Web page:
Israel has a problem with its Iron Dome missile defense system — too many targets. StrategyPage has the story:
Although the new Israeli Iron Dome system succeeded in shooting down about 85 percent of the 500 hundred rockets (of 1,500 launched) headed for Israeli populated areas, this was something of a shock. This was the original situation the system was designed for. It was originally believed that only ten percent of less accurate rockets would need to be intercepted by Iron Dome missiles. The rest would fall into unpopulated areas that are common near the northern and southern borders. But the eight day bombardment by Hamas rockets last November saw 1,500 larger or longer ranged rockets fired at larger targets (cities). This meant a third of the rockets headed for populated areas and thus needing an Iron Dome interceptor missile. Even though Israel has ordered more Iron Dome missiles, too many rockets headed for populated areas in a short time means some incoming rockets that should get an interceptor missile won’t.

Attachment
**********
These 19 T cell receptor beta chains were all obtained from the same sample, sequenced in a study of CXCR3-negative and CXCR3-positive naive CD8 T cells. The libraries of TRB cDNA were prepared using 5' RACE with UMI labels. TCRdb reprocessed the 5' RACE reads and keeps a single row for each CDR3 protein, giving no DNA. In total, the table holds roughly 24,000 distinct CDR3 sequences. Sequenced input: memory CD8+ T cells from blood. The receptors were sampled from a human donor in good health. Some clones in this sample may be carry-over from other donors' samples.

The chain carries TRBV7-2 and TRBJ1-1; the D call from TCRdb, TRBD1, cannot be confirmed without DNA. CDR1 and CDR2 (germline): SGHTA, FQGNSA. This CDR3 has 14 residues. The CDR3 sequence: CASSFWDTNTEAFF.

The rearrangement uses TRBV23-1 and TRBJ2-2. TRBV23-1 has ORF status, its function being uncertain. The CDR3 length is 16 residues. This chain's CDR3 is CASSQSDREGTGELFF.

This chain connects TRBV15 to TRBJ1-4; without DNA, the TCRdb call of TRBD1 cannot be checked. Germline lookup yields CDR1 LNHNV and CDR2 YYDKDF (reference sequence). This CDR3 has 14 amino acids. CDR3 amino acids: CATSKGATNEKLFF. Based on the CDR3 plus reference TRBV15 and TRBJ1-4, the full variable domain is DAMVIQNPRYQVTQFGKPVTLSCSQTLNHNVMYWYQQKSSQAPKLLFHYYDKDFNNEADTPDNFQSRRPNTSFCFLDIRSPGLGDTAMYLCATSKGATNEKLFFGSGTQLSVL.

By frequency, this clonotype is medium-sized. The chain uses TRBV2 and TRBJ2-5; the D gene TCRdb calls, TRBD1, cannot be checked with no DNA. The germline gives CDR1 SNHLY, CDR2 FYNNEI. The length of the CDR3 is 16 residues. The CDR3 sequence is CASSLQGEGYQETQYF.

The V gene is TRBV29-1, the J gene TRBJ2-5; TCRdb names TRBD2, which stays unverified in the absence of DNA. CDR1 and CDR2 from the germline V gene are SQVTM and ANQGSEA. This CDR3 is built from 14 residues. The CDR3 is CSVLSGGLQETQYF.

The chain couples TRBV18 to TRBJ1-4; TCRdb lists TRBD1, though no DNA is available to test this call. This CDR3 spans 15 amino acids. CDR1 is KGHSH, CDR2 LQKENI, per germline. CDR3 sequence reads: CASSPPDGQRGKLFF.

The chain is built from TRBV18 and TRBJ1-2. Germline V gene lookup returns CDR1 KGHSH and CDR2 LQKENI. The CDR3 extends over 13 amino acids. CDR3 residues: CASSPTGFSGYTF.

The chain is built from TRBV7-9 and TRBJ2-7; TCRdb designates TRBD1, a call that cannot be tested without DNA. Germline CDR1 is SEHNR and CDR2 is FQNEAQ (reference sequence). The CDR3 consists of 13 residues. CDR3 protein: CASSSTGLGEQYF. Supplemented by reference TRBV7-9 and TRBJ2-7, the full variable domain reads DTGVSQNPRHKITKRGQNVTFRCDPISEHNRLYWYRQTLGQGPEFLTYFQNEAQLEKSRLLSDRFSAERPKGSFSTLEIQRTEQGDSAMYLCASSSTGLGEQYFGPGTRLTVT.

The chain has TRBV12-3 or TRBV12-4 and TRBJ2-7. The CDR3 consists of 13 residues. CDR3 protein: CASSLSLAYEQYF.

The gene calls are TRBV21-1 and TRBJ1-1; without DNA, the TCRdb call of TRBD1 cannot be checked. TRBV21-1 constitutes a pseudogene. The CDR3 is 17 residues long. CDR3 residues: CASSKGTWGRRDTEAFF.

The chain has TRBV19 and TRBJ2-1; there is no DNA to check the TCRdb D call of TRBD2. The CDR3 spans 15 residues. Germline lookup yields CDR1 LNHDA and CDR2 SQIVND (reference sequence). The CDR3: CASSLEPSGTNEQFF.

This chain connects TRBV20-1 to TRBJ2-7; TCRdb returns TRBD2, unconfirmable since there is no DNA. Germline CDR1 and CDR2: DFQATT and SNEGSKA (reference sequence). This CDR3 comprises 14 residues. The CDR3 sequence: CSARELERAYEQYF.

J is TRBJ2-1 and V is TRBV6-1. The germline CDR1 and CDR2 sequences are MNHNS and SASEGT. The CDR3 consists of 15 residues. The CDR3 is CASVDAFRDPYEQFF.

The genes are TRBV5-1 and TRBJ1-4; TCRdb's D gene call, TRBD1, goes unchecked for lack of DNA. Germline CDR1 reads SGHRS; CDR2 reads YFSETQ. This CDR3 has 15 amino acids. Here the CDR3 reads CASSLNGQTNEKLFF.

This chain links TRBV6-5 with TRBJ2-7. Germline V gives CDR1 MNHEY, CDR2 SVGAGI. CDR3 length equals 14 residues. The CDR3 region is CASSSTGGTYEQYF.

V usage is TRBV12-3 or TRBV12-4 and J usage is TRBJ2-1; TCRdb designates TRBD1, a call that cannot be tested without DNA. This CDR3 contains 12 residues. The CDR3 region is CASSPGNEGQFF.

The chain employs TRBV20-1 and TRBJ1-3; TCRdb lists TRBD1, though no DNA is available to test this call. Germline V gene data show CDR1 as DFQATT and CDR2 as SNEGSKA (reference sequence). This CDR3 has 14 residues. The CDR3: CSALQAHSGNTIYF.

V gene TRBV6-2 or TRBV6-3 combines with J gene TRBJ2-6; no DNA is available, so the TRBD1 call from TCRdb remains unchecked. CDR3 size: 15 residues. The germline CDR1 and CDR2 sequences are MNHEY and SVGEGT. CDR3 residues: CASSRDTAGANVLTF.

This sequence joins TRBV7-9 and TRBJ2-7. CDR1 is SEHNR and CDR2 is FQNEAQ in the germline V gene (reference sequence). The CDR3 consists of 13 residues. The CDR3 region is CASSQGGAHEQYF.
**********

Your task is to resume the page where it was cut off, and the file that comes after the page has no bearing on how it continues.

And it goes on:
What we have here is a repeat of Soviet naval tactics from the 1970s and ’80s. Their ships were OK, but their crews mostly sucked, and they didn’t have a serious aircraft carrier. So they planned to take out our carriers by saturating their defense with cruise missiles. They had cruise missile-armed subs, cruise missile-armed bombers, the works. And they all had the same mission: To launch so many cruise missiles at our carriers that we wouldn’t be able to shoot them all down.
I breathe a sigh of relief every time I remember that the Soviets never put their plan to the test.
The Israelis don’t have that luxury.